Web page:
“Physician’s Order for Life-Sustaining Treatment” (POLST) forms were designed as a tool for end-of-life planning. More simple in concept than an advance health care directive, durable power of attorney for health care, or living will, the POLST is an order signed by a doctor that goes into immediate effect. Printed on brightly-colored card stock, the POLST is posted prominently in a person’s home and/or in their medical record, as appropriate. If emergency medical personnel are called to a person’s home, they can see at a glance if there is a POLST form and quickly determine whether the person has a do-not-resuscitate order in effect.
As originally conceived (http://www.polst.org/polst-what-it-is-and-what-it-is-not/) , the POLST was to be offered by a doctor to a patient who was seriously, chronically ill, and whose condition was deteriorating to the point where the doctor would not be surprised if he died within a year. Under those circumstances, and particularly where the person was not living in a health care setting, the POLST served to ensure a patient’s end-of-life wishes were respected in the case of an emergency where their advance directive was not readily available.
Both studies and ample anecdotal evidence have shown that frequently in nursing home and other institutional settings, POLSTs are being not suggested but required upon admission, and not just of the seriously ill but of everyone. Not uncommonly, the POLST form is presented to a family member for his or her approval, even when the patient still has legal capacity to make decisions. In the case of a conflict between instructions in advance care planning documents and in a POLST, the latter in time prevails. Thus, an individual who has documented instructions for his care or has appointed a health care proxy who knows his wishes could nonetheless end up having those wishes overruled if a POLST form is approved by another family member and then signed by a physician who may have never seen the patient.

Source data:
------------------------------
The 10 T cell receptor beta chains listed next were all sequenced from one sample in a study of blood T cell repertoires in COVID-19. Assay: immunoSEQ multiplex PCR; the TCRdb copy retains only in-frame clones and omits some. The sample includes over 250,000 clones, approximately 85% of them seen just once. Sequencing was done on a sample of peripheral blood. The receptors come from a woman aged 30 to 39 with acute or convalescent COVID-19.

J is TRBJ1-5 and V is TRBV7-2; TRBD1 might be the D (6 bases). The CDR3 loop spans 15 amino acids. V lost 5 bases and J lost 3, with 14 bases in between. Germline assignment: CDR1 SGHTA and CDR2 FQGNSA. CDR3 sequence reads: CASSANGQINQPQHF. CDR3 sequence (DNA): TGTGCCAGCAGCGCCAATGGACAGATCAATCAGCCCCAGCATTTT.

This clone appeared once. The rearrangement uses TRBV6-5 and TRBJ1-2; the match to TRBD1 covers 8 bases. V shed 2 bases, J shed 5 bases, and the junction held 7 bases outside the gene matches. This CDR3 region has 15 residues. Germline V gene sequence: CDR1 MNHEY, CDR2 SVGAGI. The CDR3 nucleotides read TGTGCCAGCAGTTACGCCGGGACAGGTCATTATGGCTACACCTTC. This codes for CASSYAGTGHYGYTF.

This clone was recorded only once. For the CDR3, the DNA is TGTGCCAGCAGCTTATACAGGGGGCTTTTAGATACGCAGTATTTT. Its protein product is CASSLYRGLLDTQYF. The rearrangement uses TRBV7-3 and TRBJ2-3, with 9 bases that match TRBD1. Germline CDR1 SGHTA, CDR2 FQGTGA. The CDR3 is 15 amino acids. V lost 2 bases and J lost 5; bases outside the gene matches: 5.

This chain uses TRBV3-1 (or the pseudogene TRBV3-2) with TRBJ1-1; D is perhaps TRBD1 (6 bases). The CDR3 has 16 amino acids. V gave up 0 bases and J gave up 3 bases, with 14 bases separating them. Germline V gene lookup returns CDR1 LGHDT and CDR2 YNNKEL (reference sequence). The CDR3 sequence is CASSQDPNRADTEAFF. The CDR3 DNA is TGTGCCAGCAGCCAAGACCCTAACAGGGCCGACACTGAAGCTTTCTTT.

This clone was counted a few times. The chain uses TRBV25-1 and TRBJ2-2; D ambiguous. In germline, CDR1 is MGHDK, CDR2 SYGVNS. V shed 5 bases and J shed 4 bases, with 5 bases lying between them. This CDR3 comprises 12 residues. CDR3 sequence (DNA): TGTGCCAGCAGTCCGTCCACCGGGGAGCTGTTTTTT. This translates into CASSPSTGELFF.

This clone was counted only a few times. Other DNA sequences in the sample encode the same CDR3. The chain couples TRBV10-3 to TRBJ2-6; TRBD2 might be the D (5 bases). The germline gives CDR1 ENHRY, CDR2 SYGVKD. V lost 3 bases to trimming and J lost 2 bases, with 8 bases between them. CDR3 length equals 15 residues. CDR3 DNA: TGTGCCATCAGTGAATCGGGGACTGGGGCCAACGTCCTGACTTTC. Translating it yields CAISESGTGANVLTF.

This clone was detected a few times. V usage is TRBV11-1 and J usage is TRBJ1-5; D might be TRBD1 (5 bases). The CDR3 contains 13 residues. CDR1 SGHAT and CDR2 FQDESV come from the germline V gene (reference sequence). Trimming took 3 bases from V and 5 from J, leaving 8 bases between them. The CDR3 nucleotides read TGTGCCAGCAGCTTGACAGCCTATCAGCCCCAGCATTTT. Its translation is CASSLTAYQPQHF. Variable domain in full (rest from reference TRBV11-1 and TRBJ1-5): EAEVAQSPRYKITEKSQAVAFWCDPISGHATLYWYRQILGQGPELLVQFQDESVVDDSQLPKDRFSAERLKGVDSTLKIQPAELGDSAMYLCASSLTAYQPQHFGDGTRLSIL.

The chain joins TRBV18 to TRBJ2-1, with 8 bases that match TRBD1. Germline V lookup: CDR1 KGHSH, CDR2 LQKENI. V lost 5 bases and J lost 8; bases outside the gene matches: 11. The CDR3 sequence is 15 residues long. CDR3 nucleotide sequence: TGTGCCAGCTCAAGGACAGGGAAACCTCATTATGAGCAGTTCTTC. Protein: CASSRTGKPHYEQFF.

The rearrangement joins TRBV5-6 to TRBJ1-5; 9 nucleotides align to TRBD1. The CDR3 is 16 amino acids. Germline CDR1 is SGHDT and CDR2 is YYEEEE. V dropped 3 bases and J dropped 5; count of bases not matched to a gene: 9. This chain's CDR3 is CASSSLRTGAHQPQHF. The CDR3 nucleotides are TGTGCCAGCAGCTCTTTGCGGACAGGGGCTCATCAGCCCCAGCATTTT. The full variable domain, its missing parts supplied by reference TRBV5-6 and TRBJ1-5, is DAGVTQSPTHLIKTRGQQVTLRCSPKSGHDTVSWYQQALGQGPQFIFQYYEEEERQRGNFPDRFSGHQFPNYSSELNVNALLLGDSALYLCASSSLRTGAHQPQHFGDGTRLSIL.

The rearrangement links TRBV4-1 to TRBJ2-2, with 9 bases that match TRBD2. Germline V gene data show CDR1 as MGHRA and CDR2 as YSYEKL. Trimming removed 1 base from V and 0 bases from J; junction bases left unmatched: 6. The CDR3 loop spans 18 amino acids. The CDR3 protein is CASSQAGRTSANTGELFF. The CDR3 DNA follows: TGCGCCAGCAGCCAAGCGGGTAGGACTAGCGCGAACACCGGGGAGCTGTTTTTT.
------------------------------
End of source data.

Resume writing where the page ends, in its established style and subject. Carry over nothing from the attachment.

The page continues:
Thus, what was intended as a useful tool for end-of-life planning for a minuscule percentage of the population has been hijacked and is now being used as yet another method of hastening death for the elderly and vulnerable.
Currently, the California Senate is considering expanding the use of POLST forms through two bills, AB 637 and SB 19. AB 637 would authorize nurse practitioners or physician assistants to sign these orders, not only expanding their use but removing a layer of oversight. Under SB 19, a state-wide POLST registry will be created. This means that medical personnel will be able to rely on the registry rather than a physical POLST form. Both of these expansions of POLST bring additional dangers of misuse and abuse of the POLST concept.
Action Item: If you live in California, urge your Senator to vote “no” on SB 19 and your assemblymember to vote “no” on AB 637. Explain that the POLST has morphed into a hazard for patients when they are vulnerable. Until the POLST is brought back to its original purpose, any bill that expands or further institutionalizes it, without additional safeguards, is a step in the wrong direction.
More information about POLST is contained in Lifeline (7/14) article “POLST: When ‘Doctor’s Orders’ Mean Death”